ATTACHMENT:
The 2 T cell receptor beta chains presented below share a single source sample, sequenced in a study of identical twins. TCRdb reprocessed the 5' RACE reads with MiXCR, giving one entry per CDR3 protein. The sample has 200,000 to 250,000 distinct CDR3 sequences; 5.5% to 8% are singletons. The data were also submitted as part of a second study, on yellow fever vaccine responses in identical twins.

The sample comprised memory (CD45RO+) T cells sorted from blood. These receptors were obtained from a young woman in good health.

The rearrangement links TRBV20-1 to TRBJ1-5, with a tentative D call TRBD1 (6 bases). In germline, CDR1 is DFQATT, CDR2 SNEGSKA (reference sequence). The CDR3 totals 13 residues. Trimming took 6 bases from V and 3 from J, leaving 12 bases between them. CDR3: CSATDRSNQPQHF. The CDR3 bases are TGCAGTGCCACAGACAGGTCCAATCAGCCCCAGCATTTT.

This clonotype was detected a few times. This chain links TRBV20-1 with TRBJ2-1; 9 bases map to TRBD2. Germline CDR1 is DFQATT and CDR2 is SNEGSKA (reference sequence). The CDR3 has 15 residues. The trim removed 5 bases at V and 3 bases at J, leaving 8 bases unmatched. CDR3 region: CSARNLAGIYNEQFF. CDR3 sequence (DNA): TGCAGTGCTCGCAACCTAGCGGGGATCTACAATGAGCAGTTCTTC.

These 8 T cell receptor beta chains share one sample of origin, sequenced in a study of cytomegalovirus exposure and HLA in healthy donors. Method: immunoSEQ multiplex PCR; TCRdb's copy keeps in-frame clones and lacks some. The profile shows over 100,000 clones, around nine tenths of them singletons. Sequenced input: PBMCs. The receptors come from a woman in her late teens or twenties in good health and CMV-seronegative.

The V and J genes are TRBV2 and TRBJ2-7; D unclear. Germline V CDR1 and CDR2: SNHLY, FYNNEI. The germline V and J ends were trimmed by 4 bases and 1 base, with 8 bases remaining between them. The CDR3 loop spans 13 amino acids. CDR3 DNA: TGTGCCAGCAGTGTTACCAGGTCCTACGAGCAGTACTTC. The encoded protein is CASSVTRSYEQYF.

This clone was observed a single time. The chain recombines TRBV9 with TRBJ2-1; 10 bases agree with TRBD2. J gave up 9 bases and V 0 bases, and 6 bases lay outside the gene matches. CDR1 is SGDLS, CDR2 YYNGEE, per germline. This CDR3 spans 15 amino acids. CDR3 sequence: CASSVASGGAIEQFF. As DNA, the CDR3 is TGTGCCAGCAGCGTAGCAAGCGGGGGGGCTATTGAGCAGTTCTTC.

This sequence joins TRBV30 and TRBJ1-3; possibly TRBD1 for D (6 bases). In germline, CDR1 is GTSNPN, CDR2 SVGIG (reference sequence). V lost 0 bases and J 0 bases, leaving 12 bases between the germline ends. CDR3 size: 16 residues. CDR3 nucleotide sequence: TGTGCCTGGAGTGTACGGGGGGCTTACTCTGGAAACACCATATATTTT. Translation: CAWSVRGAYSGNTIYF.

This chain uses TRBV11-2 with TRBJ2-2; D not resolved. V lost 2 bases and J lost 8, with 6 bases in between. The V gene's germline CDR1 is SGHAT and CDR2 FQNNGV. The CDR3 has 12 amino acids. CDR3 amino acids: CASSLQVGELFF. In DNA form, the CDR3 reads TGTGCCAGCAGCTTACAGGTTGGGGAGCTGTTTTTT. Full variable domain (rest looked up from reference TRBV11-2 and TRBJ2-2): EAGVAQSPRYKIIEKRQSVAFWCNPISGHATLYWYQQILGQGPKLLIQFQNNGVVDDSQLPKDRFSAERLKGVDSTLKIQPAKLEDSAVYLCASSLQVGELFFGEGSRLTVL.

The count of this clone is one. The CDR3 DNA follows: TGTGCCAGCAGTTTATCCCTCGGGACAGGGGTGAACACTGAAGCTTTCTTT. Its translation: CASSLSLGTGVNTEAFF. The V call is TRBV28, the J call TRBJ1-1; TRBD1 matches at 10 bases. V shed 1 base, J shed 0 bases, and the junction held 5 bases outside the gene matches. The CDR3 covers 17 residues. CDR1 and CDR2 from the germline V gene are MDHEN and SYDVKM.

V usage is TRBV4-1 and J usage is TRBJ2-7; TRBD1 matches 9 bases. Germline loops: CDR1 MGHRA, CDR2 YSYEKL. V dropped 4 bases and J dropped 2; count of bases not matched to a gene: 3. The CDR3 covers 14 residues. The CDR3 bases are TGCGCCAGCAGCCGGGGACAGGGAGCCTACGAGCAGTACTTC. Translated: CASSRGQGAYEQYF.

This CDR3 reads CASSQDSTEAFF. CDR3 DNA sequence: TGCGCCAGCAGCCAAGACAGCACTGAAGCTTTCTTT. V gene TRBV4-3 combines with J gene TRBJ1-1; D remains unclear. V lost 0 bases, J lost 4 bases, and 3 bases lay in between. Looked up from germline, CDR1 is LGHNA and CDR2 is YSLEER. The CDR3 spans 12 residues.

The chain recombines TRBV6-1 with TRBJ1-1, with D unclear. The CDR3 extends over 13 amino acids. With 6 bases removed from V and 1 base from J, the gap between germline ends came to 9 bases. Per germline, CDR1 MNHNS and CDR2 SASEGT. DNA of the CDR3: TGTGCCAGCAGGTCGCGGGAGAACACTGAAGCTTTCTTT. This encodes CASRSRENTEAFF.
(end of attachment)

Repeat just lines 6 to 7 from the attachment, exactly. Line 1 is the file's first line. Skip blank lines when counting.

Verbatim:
The V and J genes are TRBV2 and TRBJ2-7; D unclear. Germline V CDR1 and CDR2: SNHLY, FYNNEI. The germline V and J ends were trimmed by 4 bases and 1 base, with 8 bases remaining between them. The CDR3 loop spans 13 amino acids. CDR3 DNA: TGTGCCAGCAGTGTTACCAGGTCCTACGAGCAGTACTTC. The encoded protein is CASSVTRSYEQYF.

This clone was observed a single time. The chain recombines TRBV9 with TRBJ2-1; 10 bases agree with TRBD2. J gave up 9 bases and V 0 bases, and 6 bases lay outside the gene matches. CDR1 is SGDLS, CDR2 YYNGEE, per germline. This CDR3 spans 15 amino acids. CDR3 sequence: CASSVASGGAIEQFF. As DNA, the CDR3 is TGTGCCAGCAGCGTAGCAAGCGGGGGGGCTATTGAGCAGTTCTTC.